Pay Me Tuesday for a Hamburger Next Year
I hate it when my marketing budget is running on empty. This usually happens every three months, at the end of a quarter of the business year or which ever comes first:) Funny thing is I always seem to receive lots of great offers for marketing and promotional vehicles, just as the funds are getting low. I know it’s not just me who is running into this problem. There are plenty of people out there vying for your marketing dollars and it’s hard to weed through all the offers for the best possible return on investment.
My favorite kind to turn down are the ones with the longest turnaround. Quite often event organizers will send me information demanding a commitment (and deposit) well in advance of the actual event. For example; “Come to our trade show in October 2003!
Registration deadline July 31st 2002? Hold on a minute. You’re asking me to commit marketing funds from a future budget (which I haven’t received yet) simply to help you with your advance costs. Ridiculous. This is called consumer “carry-the-load” and IMHO is a very unprofessional way to do business. I know some will say, hey, if you can’t forecast your budgets that far in advance, you shouldn’t be in business. Maybe, but let me throw it back at the organizers of such events. Perhaps you should have enough money in your budget to cover all the costs of the event (in case no one shows up) or don’t bother holding it in the first place. Carry the load scenarios are very much like buying on credit and we all know where this reality has taken our society. Basically you’re doing nothing more than helping the organizers cover their costs well in advance and allowing them to earn interest on the money you sent. Quite nice of you. You must not have needed that extra money yourself.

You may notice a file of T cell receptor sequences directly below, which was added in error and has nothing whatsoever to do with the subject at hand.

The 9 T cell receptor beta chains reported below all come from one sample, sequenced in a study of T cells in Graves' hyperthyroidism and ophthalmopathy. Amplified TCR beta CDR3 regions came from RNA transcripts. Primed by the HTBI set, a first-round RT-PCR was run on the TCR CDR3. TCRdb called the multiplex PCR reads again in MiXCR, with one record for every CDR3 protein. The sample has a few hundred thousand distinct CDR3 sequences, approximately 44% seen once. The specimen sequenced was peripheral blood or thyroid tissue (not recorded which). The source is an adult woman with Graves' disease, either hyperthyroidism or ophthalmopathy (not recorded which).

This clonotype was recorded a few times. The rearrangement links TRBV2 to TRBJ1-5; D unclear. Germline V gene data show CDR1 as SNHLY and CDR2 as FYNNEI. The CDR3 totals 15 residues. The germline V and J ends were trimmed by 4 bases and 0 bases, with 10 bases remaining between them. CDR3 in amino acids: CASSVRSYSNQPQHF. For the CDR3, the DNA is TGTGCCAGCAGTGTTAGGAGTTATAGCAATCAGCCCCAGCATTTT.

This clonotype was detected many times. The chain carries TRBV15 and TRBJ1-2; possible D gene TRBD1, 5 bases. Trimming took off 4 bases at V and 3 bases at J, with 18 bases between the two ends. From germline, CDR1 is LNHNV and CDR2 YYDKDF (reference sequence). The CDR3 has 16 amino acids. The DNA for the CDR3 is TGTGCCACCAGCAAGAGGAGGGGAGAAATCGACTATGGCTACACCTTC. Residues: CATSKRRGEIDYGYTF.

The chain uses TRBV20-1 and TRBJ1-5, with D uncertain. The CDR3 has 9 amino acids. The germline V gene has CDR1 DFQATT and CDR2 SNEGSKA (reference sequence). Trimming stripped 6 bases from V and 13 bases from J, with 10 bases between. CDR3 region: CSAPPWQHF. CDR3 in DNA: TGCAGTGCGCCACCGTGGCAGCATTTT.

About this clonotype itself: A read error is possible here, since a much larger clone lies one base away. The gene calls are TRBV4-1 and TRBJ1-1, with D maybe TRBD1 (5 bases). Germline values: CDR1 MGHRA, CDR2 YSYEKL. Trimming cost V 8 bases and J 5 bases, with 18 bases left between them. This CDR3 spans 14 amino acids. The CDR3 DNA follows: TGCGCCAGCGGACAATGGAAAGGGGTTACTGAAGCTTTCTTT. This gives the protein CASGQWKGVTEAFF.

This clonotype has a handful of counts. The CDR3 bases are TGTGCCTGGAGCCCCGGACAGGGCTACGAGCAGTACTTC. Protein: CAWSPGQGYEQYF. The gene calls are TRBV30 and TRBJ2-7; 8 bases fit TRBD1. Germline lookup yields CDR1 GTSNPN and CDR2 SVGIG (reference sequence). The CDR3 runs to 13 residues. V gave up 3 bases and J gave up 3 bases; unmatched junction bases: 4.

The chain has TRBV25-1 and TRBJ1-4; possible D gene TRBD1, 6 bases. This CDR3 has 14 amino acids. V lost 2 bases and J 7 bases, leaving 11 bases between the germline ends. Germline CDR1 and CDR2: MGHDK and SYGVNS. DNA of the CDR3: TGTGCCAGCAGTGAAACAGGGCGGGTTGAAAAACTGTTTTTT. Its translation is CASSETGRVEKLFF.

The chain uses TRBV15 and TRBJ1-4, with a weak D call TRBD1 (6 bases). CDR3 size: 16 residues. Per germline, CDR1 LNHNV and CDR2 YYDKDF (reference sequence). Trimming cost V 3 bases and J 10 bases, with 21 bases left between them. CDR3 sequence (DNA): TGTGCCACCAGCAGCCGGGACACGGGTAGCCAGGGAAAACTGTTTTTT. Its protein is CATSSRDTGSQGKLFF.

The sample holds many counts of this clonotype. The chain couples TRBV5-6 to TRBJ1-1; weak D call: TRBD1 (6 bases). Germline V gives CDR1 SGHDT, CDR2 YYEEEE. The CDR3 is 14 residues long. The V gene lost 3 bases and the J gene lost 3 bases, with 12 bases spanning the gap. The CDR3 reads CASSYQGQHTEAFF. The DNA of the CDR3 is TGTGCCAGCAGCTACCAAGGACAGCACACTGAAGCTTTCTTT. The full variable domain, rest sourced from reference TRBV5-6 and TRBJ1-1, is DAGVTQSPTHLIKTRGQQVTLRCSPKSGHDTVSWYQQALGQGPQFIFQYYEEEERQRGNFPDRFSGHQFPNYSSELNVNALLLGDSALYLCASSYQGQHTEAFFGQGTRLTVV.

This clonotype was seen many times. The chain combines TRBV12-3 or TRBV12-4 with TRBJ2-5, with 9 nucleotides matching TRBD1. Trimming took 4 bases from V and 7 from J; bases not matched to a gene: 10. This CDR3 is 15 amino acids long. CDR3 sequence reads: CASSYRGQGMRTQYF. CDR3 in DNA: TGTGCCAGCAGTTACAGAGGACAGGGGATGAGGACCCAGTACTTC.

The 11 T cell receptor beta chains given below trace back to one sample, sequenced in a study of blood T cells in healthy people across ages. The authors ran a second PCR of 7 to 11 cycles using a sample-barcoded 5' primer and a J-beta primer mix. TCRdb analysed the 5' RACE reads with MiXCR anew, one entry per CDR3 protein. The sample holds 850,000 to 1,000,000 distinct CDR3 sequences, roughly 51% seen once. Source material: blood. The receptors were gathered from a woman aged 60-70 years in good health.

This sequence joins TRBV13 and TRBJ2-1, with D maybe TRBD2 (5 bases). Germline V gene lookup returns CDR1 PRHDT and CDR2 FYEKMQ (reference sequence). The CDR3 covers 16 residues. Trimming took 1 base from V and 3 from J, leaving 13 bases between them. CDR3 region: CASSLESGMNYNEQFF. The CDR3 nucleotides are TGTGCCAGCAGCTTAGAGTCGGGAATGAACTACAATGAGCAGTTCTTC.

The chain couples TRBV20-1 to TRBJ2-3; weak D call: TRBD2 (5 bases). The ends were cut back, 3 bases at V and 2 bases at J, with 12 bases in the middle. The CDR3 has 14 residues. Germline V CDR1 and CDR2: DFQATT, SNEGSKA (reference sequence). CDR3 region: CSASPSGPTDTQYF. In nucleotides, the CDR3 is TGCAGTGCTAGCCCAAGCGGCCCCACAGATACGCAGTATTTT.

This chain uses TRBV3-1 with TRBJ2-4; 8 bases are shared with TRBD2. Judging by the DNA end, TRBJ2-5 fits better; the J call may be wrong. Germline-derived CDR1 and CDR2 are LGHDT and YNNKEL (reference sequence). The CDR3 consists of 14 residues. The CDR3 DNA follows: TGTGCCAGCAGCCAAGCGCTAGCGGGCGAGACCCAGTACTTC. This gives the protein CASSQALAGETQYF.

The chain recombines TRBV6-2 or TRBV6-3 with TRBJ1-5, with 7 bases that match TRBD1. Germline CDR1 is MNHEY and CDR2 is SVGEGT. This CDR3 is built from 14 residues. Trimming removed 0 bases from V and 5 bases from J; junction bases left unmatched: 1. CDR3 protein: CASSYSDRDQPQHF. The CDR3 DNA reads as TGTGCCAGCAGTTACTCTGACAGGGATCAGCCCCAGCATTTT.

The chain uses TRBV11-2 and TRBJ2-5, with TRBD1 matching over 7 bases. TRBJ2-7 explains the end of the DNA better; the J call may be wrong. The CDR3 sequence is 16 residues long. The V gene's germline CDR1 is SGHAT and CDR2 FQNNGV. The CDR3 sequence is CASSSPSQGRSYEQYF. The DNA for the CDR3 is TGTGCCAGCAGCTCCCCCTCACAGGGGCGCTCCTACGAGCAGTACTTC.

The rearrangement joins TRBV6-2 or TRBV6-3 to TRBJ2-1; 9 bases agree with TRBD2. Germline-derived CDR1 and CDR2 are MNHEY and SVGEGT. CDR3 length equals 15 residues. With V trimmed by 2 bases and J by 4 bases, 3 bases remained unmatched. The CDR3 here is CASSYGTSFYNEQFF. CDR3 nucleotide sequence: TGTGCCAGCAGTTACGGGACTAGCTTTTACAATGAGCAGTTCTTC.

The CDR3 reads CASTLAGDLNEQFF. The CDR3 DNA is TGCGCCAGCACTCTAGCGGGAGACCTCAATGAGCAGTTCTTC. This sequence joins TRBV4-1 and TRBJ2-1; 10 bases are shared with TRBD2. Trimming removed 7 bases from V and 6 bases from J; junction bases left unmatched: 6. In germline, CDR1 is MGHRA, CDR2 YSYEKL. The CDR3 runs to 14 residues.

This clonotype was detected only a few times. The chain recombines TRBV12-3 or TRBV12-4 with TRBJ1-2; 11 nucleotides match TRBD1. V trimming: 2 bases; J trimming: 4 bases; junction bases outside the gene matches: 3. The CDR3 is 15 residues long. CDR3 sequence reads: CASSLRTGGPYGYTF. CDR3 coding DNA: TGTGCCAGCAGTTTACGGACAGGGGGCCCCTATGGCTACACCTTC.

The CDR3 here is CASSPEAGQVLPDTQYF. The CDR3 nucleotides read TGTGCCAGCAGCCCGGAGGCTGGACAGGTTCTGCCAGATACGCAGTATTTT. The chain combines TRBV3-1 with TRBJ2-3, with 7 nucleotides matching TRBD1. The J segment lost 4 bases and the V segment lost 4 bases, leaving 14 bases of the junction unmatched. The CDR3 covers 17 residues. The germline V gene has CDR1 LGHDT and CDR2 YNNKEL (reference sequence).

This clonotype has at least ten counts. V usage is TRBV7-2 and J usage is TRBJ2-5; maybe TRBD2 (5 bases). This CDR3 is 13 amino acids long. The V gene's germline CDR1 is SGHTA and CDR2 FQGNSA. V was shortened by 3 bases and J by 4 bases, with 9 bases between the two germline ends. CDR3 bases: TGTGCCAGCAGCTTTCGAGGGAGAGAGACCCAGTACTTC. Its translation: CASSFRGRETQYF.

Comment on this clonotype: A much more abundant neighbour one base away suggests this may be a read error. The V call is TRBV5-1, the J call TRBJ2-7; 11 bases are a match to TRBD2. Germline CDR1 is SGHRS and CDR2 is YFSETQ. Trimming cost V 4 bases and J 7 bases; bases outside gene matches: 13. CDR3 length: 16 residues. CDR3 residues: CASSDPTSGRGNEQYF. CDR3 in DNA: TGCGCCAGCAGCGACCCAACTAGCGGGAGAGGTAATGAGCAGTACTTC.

I much prefer doing business with people where the product will show up quickly or at least within a reasonable time period. I like to see what I’m getting for my money. I’m not adverse to a three month turnaround because of publishing deadlines nor even longer commitments, for TV or Radio production, but in these cases it’s usually a deposit upfront and the balance on publication. This seems fair, but voluntarily funding an event six months or a year from now, is simply tying up money I can use for other things.
It’s about time some of my fellow marketing professionals out there woke up and smelled the coffee. Not all small businesses have enough reserve funds to commit a years worth on future events and even if they did, why should they bother? What happens if something better comes along in the meantime and all your money is tied up? The reality is, the prudent business person will hold onto their money till the last possible moment or at least look for opportunities which provide a quick turnaround. It’s human-business nature and good common sense.